The Use of Syntactic Cues in Lexical Acquisition by Children With SLI This study investigated the syntactic bootstrapping abilities of children who differed by language abilities and age. In the first study, the performance of 5-year-old children with Specific Language Impairment (SLI) was compared to that of two groups of typically developing children—one of equivalent language levels, as indexed by mean length ... Research Article
Research Article  |   June 01, 2000
The Use of Syntactic Cues in Lexical Acquisition by Children With SLI
 
Author Affiliations & Notes
  • Mabel L. Rice
    University of Kansas Lawrence
  • Patricia L. Cleave
    Dalhousie University Halifax, Nova Scotia, Canada
  • Janna B. Oetting
    Louisiana State University Baton Rouge
  • Contact author: Patricia L. Cleave, PhD, School of Human Communication Disorders, Dalhousie University, 5599 Fenwick Street, Halifax, Nova Scotia B3H 1R2, Canada.
    Contact author: Patricia L. Cleave, PhD, School of Human Communication Disorders, Dalhousie University, 5599 Fenwick Street, Halifax, Nova Scotia B3H 1R2, Canada.×
  • Corresponding author: Email: pcleave@is.dal.ca
Article Information
Development / Language Disorders / Specific Language Impairment / Language / Research Articles
Research Article   |   June 01, 2000
The Use of Syntactic Cues in Lexical Acquisition by Children With SLI
Journal of Speech, Language, and Hearing Research, June 2000, Vol. 43, 582-594. doi:10.1044/jslhr.4303.582
History: Received April 30, 1999 , Accepted October 26, 1999
 
Journal of Speech, Language, and Hearing Research, June 2000, Vol. 43, 582-594. doi:10.1044/jslhr.4303.582
History: Received April 30, 1999; Accepted October 26, 1999

This study investigated the syntactic bootstrapping abilities of children who differed by language abilities and age. In the first study, the performance of 5-year-old children with Specific Language Impairment (SLI) was compared to that of two groups of typically developing children—one of equivalent language levels, as indexed by mean length of utterance (MLU), and the other of equivalent chronological age. In the second study, two groups of 7-year-old children, one whose language was developing typically and one with SLI, were involved. The count/mass distinction was used as the basis for the experimental tasks. A videotaped story was used to present the novel count and mass words, with syntactic cues in one condition and with neutral syntax in another. Results from the first study revealed that only the 5-year-old nonaffected control children showed evidence of using the syntactic cues. The 5-year-old SLI group and 3-year-old control group achieved comparable scores. However, error analyses suggested that different factors were operative in the two groups. The second study revealed that there was continued growth into the early school years for children with SLI and children whose language was developing typically.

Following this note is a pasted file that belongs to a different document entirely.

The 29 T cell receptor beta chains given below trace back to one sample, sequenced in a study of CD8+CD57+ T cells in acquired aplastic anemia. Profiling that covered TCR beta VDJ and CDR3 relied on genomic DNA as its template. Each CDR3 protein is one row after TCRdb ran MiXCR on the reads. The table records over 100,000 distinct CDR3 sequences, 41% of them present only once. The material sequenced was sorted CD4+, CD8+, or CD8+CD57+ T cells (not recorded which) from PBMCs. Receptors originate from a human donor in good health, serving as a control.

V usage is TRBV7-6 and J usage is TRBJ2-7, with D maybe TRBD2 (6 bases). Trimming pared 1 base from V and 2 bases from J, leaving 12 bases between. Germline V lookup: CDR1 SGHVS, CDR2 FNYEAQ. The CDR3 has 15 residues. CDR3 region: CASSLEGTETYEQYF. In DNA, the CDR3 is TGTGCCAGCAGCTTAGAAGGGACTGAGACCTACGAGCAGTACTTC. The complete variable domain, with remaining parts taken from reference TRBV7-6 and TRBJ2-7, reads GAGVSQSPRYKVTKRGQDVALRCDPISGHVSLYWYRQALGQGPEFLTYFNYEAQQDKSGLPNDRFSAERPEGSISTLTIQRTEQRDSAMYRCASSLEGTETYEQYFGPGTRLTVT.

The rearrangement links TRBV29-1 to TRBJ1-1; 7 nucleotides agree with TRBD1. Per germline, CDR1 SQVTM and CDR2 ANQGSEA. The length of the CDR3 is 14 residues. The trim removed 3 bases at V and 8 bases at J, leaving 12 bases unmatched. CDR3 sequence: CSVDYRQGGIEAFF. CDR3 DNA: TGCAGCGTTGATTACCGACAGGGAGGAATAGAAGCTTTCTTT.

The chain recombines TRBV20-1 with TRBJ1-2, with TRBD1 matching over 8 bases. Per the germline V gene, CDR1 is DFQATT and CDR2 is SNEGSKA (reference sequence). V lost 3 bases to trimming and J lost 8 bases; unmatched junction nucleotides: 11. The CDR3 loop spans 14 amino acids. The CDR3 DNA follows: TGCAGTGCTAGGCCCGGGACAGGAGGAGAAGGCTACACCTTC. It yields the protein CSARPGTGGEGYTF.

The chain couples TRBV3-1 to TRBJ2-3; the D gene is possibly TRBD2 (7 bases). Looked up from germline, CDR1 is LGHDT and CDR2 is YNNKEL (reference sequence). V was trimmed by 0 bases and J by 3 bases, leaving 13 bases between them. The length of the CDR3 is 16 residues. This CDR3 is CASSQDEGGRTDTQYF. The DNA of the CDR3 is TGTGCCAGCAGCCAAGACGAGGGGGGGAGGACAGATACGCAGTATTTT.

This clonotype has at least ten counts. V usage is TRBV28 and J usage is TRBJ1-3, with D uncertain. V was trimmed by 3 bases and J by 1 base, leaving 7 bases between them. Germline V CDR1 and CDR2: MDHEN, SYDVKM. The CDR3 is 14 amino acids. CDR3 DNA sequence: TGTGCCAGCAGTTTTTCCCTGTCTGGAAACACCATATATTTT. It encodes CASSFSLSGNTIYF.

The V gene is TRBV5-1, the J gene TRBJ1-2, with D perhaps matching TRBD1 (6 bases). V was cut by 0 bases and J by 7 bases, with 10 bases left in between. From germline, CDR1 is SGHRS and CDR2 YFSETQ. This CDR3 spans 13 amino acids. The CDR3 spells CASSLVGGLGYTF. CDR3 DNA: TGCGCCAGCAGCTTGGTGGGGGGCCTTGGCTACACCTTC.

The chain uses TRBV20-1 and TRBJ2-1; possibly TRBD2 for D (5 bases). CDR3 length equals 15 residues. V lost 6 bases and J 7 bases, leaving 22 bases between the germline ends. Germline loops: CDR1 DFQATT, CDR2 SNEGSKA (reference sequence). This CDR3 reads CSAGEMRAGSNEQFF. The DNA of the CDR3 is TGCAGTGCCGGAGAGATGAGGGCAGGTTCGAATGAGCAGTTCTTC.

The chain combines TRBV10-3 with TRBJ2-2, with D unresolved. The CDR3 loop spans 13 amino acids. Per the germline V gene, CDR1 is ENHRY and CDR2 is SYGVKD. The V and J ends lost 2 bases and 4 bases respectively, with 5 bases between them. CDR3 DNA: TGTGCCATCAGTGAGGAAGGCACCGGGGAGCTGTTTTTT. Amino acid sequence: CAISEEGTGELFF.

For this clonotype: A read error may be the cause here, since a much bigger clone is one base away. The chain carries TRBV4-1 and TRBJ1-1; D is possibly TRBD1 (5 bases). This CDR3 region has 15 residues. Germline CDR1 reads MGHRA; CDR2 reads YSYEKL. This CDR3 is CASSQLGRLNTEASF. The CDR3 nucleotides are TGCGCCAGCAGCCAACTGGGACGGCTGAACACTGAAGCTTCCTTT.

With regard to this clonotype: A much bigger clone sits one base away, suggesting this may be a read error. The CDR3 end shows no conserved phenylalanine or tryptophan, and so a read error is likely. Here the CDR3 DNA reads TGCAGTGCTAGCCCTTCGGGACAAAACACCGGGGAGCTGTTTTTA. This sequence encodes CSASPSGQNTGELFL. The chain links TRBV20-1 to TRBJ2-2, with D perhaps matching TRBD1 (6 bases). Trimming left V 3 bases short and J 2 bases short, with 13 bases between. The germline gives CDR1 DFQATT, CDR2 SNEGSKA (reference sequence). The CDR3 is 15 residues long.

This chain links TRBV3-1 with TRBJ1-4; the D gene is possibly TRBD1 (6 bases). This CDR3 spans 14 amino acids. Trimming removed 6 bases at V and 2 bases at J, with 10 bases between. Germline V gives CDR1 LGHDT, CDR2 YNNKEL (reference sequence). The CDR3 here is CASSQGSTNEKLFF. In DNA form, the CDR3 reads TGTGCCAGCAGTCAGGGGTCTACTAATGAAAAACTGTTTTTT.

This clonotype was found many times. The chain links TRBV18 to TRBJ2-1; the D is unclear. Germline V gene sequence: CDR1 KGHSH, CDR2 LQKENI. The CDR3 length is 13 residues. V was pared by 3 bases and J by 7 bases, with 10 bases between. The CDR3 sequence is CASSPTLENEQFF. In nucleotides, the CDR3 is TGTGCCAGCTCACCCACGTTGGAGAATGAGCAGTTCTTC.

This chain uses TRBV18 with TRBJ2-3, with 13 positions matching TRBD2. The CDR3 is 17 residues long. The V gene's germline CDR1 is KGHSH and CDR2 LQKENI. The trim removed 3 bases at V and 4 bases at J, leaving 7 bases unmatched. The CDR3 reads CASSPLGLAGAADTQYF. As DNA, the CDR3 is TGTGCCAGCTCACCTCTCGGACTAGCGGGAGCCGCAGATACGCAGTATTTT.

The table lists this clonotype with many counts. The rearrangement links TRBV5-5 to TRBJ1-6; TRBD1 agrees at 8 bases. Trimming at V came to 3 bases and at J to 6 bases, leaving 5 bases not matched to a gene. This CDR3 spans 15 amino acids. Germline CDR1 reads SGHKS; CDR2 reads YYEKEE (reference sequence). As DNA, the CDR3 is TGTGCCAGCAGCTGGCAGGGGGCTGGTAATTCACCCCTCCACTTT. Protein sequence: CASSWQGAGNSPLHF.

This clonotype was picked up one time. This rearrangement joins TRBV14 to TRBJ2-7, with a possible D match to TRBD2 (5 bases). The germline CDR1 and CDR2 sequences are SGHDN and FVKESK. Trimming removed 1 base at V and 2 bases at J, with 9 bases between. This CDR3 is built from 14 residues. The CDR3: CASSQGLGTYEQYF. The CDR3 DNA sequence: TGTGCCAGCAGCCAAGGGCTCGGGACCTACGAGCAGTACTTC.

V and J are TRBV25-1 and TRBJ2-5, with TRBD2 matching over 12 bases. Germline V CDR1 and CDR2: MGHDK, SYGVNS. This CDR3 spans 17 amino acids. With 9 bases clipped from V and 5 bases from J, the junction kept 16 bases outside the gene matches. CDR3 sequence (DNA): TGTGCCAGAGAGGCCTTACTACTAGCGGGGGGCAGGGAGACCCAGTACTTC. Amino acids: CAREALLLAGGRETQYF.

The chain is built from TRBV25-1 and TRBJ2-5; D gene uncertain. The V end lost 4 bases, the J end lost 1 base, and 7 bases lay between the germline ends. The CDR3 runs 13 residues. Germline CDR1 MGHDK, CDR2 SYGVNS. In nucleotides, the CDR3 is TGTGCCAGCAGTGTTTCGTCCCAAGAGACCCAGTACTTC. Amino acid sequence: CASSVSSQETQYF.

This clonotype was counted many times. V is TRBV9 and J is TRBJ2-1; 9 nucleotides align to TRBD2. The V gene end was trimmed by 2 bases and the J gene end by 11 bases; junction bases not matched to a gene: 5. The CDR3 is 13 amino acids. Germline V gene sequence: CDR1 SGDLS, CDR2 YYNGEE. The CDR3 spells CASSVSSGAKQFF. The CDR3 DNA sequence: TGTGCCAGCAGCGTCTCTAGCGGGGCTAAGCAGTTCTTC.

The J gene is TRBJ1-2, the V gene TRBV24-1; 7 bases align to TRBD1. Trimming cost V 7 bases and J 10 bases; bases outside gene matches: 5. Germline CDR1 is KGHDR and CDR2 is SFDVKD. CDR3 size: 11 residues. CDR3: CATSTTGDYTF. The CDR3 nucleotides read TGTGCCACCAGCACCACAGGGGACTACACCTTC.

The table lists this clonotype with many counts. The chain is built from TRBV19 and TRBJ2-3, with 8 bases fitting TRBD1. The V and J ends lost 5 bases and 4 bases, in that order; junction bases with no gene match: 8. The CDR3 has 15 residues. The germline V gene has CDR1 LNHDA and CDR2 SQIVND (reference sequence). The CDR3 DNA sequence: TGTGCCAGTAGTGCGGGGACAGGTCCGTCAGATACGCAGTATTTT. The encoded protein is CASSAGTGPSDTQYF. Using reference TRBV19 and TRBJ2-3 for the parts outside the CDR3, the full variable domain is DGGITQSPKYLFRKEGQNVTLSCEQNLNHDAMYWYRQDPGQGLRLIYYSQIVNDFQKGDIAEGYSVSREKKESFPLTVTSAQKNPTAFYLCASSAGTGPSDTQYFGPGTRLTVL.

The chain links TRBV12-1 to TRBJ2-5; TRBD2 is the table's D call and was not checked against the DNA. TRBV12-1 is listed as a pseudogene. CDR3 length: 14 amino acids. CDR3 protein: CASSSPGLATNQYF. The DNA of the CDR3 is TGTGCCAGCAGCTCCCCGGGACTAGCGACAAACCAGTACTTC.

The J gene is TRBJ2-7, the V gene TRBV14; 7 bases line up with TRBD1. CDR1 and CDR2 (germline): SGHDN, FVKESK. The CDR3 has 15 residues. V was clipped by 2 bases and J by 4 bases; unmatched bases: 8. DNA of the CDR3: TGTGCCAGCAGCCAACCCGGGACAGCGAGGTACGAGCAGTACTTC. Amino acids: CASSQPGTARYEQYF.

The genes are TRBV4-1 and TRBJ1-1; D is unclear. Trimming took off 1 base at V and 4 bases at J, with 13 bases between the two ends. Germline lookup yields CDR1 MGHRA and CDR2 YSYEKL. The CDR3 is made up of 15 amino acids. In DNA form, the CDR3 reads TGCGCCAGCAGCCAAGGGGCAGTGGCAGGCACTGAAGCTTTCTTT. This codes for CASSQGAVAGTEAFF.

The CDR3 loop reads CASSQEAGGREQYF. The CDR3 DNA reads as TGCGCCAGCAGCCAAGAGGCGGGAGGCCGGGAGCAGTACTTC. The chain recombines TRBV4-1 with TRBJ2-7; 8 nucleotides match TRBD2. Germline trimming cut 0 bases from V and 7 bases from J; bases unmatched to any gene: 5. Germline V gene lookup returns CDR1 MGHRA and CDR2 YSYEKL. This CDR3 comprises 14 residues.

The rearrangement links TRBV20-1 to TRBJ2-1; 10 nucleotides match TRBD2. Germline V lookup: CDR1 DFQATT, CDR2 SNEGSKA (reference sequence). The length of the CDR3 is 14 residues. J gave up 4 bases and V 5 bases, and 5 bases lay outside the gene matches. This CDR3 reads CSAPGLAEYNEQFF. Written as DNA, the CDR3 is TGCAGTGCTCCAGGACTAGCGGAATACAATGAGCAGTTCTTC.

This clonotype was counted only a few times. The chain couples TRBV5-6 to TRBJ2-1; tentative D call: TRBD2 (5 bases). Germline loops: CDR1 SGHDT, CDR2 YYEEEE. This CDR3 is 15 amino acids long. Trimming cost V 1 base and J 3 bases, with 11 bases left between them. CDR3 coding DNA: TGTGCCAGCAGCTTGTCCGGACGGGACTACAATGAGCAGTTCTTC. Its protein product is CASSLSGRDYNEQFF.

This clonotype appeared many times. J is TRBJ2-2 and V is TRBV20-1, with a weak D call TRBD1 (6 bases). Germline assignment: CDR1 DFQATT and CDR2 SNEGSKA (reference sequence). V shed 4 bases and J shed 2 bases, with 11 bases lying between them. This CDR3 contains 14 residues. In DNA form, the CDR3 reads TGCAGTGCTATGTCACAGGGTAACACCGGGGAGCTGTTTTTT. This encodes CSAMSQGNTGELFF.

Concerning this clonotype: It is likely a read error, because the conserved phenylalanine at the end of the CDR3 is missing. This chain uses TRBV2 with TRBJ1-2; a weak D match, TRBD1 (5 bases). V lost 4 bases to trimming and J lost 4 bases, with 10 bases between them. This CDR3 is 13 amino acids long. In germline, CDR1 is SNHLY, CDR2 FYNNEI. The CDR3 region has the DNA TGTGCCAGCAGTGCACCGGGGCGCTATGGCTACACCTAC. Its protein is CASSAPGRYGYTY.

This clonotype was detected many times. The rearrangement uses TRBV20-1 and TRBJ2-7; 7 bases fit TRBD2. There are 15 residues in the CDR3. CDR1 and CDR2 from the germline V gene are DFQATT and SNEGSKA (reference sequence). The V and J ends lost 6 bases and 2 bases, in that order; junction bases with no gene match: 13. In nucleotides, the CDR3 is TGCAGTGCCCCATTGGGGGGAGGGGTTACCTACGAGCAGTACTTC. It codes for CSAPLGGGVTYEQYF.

Acknowledgments
This investigation was supported by National Institute on Deafness and Other Communication Disorders (NIDCD) Award #R01 NS26129 to Mabel L. Rice. Preparation of the manuscript was supported by NIDCD Award #2 R01 DC01803 to Mabel L. Rice and Kenneth Wexler. Patricia L. Cleave’s participation was supported by the Social Sciences and Humanities Research Council of Canada. We express our appreciation to Soyeong Pae, who assisted with the development of the stimuli and data collection. This study was presented in part at the 1993 ASHA national convention. Special appreciation is extended to the children who participated in the study and their parents and teachers and to the preschools/day care centers the children attended.
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